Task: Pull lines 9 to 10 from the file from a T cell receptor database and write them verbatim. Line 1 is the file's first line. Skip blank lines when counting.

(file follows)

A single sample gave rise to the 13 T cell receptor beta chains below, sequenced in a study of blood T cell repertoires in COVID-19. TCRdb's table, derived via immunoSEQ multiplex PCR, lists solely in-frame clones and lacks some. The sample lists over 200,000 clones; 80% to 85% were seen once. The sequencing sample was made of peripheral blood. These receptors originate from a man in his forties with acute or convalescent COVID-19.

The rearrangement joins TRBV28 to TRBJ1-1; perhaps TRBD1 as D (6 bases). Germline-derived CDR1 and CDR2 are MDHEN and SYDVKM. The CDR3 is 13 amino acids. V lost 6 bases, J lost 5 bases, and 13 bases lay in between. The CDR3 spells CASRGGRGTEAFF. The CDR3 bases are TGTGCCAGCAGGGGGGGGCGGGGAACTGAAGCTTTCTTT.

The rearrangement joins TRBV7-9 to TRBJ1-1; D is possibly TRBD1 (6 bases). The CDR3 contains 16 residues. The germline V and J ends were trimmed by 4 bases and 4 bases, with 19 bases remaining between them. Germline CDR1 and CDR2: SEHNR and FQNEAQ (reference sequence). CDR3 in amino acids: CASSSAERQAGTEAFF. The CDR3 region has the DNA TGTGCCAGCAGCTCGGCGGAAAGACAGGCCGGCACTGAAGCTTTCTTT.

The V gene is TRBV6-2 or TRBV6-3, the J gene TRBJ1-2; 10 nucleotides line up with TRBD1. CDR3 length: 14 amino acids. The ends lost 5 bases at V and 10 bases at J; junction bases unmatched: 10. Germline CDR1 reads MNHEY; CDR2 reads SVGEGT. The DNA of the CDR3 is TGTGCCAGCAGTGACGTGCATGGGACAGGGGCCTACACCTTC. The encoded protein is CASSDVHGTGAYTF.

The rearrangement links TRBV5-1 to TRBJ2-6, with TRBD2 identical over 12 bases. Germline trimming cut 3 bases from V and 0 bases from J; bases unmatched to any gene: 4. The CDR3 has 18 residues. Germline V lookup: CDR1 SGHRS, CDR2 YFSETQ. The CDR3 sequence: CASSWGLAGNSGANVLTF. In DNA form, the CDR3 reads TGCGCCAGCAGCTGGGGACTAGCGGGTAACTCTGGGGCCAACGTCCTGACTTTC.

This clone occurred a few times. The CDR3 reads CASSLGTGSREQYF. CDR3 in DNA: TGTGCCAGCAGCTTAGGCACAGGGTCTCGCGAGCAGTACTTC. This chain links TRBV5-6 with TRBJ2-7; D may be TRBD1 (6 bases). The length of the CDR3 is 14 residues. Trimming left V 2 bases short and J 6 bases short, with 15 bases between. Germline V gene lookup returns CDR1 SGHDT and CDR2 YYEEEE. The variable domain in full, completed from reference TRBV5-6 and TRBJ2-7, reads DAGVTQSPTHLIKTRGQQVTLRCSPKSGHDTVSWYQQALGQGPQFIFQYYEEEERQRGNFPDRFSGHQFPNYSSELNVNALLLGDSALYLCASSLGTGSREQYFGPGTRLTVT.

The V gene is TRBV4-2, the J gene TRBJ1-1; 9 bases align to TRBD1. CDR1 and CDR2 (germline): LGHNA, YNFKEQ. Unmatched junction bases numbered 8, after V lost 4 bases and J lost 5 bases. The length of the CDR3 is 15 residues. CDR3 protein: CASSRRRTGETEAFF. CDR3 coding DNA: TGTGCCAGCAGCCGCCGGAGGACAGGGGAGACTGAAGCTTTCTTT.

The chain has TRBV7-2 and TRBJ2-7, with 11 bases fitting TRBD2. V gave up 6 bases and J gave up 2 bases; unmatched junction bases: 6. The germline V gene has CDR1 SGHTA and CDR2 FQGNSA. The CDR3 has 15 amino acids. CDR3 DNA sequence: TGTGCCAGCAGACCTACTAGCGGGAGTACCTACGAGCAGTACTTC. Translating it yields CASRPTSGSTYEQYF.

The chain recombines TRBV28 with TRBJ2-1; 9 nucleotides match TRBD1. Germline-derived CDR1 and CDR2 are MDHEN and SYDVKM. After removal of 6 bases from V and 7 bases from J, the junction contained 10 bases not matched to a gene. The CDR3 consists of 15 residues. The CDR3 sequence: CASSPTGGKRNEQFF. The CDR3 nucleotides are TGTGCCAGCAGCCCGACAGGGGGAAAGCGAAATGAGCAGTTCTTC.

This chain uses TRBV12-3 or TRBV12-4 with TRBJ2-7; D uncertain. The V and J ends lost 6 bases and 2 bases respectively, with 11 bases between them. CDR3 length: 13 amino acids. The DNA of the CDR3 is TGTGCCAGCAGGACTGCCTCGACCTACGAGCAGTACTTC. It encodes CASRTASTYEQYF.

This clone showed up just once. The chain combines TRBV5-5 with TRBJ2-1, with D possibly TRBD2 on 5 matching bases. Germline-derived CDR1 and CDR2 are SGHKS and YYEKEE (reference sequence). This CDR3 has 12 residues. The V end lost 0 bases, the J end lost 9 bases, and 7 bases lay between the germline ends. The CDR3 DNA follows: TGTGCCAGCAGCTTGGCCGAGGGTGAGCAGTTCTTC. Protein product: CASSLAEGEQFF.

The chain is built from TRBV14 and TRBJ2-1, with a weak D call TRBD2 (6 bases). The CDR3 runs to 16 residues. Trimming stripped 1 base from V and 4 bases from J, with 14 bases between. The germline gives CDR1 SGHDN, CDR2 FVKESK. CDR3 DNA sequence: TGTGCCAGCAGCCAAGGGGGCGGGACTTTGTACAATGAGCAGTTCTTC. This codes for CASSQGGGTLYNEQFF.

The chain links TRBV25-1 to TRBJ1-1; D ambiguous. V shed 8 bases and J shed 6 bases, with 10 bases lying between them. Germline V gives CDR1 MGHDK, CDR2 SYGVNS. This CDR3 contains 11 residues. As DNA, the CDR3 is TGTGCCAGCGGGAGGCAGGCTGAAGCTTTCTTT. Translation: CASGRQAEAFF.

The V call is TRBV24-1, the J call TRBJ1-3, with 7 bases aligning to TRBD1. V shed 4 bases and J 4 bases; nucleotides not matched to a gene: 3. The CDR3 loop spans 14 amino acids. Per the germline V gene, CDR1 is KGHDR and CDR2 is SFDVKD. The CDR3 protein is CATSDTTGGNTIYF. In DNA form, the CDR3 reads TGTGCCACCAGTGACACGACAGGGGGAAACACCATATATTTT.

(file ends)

The chain recombines TRBV28 with TRBJ2-1; 9 nucleotides match TRBD1. Germline-derived CDR1 and CDR2 are MDHEN and SYDVKM. After removal of 6 bases from V and 7 bases from J, the junction contained 10 bases not matched to a gene. The CDR3 consists of 15 residues. The CDR3 sequence: CASSPTGGKRNEQFF. The CDR3 nucleotides are TGTGCCAGCAGCCCGACAGGGGGAAAGCGAAATGAGCAGTTCTTC.

This chain uses TRBV12-3 or TRBV12-4 with TRBJ2-7; D uncertain. The V and J ends lost 6 bases and 2 bases respectively, with 11 bases between them. CDR3 length: 13 amino acids. The DNA of the CDR3 is TGTGCCAGCAGGACTGCCTCGACCTACGAGCAGTACTTC. It encodes CASRTASTYEQYF.